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How Data Analytics Can Boost Any Organization’s Performance

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Organization Performance

Organization Performance

Organization Performance- Data analytics isn’t just the realm of high-tech industries any more. It’s making inroads into a wide variety of organizations, from financial firms to sports teams to medical institutions. One sign of the times is that New York City recently passed a bill to make the Mayor’s Office of Data Analytics a permanent part of city government, according to StateScoop.

It was against this backdrop that the Wharton Customer Analytics Initiative (WCAI) held its second annual Analytics Accelerator Challenge. Companies of all stripes submitted their marketing analytics problems for a chance to have a Wharton/University of Pennsylvania student team come up with solutions. At the end, the chosen organizations are presented with data analytics coding, models, and tools they can apply going forward.

This year, 30 firms applied and four were selected: The Barnes Foundation, a museum; Fuel Cycle, a market research firm; Hachette Book Group, a publishing company; and Reed Smith, a law firm. Of the 200 students who applied, 24 were chosen. They ranged from undergraduates to MBAs to post-docs, and hailed not only from Wharton but other disciplines at the University of Pennsylvania such as engineering and computational biology. Teams were given only four weeks to meet their goals.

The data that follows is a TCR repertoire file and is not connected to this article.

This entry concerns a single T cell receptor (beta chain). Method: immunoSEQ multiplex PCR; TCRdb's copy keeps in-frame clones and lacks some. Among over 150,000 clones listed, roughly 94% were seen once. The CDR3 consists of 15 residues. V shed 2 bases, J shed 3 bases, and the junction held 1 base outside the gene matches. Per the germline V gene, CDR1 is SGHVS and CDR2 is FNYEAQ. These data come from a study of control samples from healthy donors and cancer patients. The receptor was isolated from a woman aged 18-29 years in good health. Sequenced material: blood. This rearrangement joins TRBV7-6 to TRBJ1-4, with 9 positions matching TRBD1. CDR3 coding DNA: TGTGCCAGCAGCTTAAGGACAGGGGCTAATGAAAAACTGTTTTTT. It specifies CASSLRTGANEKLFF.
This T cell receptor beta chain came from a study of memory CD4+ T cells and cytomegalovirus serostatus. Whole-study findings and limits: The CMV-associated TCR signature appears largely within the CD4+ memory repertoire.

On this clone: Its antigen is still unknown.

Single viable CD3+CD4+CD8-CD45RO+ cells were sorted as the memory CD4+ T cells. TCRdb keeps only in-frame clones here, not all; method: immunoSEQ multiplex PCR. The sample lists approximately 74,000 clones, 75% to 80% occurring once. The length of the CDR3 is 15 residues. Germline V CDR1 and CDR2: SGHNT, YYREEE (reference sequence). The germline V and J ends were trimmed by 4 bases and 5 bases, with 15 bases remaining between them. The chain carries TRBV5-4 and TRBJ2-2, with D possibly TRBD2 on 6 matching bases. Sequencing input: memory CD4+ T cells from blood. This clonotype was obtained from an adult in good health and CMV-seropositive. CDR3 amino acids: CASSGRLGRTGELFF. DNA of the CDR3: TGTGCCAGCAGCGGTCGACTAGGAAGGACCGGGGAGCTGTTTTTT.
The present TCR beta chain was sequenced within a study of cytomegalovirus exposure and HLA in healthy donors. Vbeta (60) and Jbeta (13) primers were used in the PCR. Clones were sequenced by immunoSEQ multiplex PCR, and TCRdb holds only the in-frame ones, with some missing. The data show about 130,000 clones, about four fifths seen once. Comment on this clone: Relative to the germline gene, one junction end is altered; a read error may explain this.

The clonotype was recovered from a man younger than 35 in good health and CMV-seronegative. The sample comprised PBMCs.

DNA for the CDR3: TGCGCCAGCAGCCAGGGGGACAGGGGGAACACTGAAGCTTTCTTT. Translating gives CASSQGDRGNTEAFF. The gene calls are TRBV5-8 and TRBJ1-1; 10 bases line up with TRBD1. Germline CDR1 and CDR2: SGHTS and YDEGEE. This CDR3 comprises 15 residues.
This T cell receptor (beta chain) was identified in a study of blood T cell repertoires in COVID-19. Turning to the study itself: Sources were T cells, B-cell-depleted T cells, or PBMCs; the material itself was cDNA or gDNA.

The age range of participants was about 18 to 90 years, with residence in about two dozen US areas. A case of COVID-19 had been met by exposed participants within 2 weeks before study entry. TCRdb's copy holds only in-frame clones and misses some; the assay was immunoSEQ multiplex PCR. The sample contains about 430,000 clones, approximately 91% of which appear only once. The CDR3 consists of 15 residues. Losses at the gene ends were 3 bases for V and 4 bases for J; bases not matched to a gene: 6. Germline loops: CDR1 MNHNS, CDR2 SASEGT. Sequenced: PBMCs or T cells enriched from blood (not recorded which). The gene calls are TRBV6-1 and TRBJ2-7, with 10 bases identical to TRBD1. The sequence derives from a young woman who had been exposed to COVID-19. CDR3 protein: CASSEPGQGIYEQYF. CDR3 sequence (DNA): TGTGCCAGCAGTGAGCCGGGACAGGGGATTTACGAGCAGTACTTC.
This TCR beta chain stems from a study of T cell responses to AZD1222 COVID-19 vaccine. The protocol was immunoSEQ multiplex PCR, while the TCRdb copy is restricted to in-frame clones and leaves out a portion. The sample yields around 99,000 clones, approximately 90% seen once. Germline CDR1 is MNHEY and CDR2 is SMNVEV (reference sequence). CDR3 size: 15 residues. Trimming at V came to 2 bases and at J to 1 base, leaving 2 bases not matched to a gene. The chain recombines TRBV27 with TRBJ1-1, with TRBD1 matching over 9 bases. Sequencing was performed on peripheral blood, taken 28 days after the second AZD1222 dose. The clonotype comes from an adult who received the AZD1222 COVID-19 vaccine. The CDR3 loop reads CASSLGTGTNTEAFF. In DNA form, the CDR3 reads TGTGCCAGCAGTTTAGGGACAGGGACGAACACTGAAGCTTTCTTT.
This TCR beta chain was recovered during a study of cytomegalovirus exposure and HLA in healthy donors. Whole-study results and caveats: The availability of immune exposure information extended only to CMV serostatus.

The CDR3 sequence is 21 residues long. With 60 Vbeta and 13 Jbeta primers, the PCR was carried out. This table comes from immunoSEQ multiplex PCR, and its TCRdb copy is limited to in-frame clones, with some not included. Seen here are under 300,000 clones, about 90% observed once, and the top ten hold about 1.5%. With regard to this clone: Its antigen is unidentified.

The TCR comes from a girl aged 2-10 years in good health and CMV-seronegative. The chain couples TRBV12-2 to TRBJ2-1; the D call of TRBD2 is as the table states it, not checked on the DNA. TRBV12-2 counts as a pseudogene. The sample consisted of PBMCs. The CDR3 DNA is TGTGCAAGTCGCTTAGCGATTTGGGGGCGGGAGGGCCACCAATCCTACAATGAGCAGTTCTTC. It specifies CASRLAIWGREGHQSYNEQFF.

Barnes: Using Analytics to Boost Traffic

An art museum famous for its French impressionist works, the Barnes Foundation is nearly 100 years old. It underwent a transformation six years ago when it relocated from its original home in suburban Pennsylvania to the heart of Philadelphia’s arts and culture district, the Benjamin Franklin Parkway.

“We’ve been very successful in our first six years on the Parkway,” said Peg Zminda, who wears several hats as executive vice president, CFO and COO. She explained that the museum has welcomed more than 1.7 million visitors — about triple the number it had at its original location in suburban Merion, Pa. — and has signed up 16,000 member households compared to about 300 previously.

“So you’re probably saying, gee, this all sounds really good, what’s the problem?” Zminda notes. It turns out that since the move, attendance has not been consistently strong as expected. And unlike some nonprofits with large endowments, the Barnes is relatively under-capitalized, so earned revenue is important and predicting visitation is crucial.

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Article Credit: K@W

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